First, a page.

All students are expected to take the graduate core curriculum in physics consisting of PHYS 521 -PHYS 522 , PHYS 531 , PHYS 541 , PHYS 551 , and PHYS 571 . Students concentrating in chemical physics may substitute CHEM 572 for PHYS 551 and should complete at least 6 hours from CHEM 530 , CHEM 570 , CHEM 571 , CHEM 573 , CHEM 595 , CHEM 630 , CHEM 670 , and CHEM 690 . Students must take a minimum of 15 hours of 600-level courses with 6 of these hours in their concentration area. PHYS 601 -PHYS 602 are normally required of students concentrating in atomic physics; PHYS 621 -PHYS 622 of students in nuclear physics; PHYS 626 -PHYS 627 of students in elementary particle physics (and/or PHYS 611 -PHYS 612 for students concentrating in theoretical elementary particle physics); PHYS 615 -PHYS 616 of students in astrophysics and cosmology; and PHYS 671 -PHYS 672 of students in condensed matter and surface physics.
Students concentrating in nanomaterials must take a minimum 15 hours of 600-level courses, of which at least 6 hours are offered by the department and at least 6 hours are from a list of courses offered by several departments which are appropriate for a concentration in nanomaterials. This list is available from the Director of the Graduate Program. In addition to the departmental core curriculum listed above, they must take additional courses at the 400- through 500-level, with at least 6 hours offered by the department and 6 hours from the list.
To be admitted to PhD candidacy, students must fulfill all general requirements of the Graduate Council; pass the qualifying examination; have at least a 3.0 GPA on the graduate core curriculum in physics; form a doctoral committee; and pass the comprehensive examination.
The qualifying examination is designed to test the student’s general knowledge of the fundamentals of physics. The performance needed to pass this examination corresponds to a mature command of the material typically included in the undergraduate physics major curriculum. The qualifying examination should be passed after the student’s first year of study. Based on the student’s performance on the qualifying examinations, the course work, the GRE scores, and optional research participation, the faculty will decide if the student will be allowed to continue in the PhD program.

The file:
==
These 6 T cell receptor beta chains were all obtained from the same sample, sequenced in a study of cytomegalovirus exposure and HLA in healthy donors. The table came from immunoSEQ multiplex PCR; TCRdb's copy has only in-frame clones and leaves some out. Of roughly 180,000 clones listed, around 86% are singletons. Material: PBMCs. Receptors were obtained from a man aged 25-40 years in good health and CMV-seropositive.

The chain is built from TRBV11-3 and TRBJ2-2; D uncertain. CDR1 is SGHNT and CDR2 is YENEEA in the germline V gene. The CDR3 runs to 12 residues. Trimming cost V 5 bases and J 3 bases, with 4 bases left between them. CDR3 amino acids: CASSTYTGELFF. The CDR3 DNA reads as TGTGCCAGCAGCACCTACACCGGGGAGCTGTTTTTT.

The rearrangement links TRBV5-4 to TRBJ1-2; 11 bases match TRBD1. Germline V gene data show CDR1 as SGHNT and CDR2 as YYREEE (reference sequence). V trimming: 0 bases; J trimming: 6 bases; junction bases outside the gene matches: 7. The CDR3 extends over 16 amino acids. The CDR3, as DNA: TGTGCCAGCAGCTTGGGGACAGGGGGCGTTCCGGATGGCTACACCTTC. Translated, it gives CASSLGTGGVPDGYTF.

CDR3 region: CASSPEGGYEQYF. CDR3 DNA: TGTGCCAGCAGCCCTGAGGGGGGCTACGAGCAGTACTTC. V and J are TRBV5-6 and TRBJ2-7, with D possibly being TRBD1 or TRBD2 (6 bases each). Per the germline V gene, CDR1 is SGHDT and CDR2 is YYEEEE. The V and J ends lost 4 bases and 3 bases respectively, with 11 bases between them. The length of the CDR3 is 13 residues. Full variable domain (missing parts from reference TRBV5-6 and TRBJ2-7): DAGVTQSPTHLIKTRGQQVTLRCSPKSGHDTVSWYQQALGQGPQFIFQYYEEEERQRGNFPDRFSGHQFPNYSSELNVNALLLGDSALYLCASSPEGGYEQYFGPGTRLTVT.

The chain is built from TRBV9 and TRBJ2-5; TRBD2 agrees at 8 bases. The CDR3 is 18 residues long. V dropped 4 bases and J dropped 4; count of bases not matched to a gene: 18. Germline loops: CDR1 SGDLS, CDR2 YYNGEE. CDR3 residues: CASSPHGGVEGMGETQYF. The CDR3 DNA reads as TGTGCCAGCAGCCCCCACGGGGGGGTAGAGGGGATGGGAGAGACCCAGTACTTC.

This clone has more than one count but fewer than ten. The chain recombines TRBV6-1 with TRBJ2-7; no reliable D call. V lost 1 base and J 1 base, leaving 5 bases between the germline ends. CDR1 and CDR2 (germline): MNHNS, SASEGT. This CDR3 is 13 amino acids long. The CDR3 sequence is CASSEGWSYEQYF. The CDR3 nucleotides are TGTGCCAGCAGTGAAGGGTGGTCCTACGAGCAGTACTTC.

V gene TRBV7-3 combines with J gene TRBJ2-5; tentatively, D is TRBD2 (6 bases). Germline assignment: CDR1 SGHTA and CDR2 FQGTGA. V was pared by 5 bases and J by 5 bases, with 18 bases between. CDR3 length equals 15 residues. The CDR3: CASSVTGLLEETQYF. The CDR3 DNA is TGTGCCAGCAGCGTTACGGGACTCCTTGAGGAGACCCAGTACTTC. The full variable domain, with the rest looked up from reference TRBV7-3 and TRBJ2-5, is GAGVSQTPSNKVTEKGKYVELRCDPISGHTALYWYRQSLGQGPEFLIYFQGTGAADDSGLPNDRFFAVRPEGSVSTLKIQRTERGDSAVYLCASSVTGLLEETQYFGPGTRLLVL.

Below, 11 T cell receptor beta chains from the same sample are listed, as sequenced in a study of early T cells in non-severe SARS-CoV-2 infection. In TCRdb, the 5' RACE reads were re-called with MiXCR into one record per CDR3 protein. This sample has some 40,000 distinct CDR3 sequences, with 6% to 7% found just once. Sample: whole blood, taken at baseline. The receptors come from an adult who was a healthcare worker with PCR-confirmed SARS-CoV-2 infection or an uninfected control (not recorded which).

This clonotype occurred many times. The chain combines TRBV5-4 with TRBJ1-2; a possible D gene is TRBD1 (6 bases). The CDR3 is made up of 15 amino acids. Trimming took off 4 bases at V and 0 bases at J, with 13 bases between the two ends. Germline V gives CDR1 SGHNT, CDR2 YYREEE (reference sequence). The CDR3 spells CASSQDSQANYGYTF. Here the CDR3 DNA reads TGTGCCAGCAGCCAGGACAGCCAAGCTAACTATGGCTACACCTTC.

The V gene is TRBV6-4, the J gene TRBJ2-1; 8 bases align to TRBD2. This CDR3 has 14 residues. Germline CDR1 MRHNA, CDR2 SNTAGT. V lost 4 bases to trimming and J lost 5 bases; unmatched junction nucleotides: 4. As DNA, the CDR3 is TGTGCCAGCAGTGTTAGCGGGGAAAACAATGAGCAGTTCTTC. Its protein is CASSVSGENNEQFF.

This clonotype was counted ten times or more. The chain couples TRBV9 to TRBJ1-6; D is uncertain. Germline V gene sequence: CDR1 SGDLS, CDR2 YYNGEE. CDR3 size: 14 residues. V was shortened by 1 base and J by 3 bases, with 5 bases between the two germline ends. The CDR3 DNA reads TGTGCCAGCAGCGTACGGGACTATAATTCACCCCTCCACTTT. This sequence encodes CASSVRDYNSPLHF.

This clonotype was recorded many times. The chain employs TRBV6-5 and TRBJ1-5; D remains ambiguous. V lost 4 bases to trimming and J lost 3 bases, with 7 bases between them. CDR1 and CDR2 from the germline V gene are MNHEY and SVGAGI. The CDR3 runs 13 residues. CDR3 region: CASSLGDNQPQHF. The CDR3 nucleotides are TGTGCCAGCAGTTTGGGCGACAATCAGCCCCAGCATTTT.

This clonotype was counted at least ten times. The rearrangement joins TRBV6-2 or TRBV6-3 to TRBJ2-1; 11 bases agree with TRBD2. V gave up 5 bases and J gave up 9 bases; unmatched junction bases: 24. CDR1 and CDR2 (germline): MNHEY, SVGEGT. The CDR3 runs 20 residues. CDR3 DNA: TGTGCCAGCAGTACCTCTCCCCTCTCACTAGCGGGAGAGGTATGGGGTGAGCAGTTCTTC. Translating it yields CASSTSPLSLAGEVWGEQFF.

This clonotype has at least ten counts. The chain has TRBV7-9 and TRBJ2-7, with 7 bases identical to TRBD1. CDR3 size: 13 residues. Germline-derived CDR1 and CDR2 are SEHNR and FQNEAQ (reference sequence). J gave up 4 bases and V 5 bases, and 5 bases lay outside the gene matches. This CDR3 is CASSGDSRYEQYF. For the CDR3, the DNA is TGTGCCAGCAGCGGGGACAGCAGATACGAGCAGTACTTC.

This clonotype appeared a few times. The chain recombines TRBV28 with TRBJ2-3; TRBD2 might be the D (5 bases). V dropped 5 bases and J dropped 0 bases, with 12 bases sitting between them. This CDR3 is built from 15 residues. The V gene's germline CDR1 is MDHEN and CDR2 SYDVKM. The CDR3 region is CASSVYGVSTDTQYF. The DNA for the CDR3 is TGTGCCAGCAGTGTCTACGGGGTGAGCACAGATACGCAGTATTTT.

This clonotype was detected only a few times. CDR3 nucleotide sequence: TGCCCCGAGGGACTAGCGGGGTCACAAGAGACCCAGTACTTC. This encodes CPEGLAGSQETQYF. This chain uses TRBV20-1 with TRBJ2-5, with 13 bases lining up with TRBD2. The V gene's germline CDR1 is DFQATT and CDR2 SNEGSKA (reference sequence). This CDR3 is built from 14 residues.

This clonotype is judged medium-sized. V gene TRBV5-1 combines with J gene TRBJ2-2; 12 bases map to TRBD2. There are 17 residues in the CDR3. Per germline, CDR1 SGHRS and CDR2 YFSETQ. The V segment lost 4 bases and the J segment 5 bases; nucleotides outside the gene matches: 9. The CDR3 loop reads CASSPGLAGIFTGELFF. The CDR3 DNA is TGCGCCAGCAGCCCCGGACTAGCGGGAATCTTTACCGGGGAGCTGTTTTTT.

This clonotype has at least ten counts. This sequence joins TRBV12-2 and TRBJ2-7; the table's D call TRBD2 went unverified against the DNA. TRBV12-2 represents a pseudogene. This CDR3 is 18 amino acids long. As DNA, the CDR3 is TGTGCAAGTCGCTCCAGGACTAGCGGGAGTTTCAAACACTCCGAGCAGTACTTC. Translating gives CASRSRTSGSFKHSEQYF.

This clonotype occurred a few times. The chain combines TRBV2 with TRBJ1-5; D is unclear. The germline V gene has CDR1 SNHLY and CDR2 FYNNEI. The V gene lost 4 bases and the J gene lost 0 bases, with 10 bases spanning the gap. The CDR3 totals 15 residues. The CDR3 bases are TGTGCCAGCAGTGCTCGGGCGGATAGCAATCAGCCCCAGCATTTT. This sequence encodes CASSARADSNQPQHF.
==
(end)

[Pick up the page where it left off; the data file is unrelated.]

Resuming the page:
Students are required to find a research advisor and form a doctoral committee before the end of the second year of study. This committee is responsible for advising the student and monitoring his/her progress toward the doctoral degree.
The comprehensive examination is designed to test the student on specific knowledge and skills in the areas essential to the student’s research program; on capability to successfully complete the doctoral dissertation; and on general knowledge of the graduate core curriculum. The most essential component of this examination is the presentation and defense of an original research proposal. The comprehensive examination must be passed before the end of the third year of study. It contains both a written and an oral component and is conducted by the student’s doctoral committee and an additional faculty member appointed by the department head.
The dissertation topic will be chosen with reference to one of the fields in which research facilities can be made available either at the University of Tennessee laboratories in Knoxville; the University of Tennessee Space Institute at Tullahoma, Tennessee; the Oak Ridge National Laboratory, Oak Ridge, Tennessee; or at other research facilities used by the university faculty.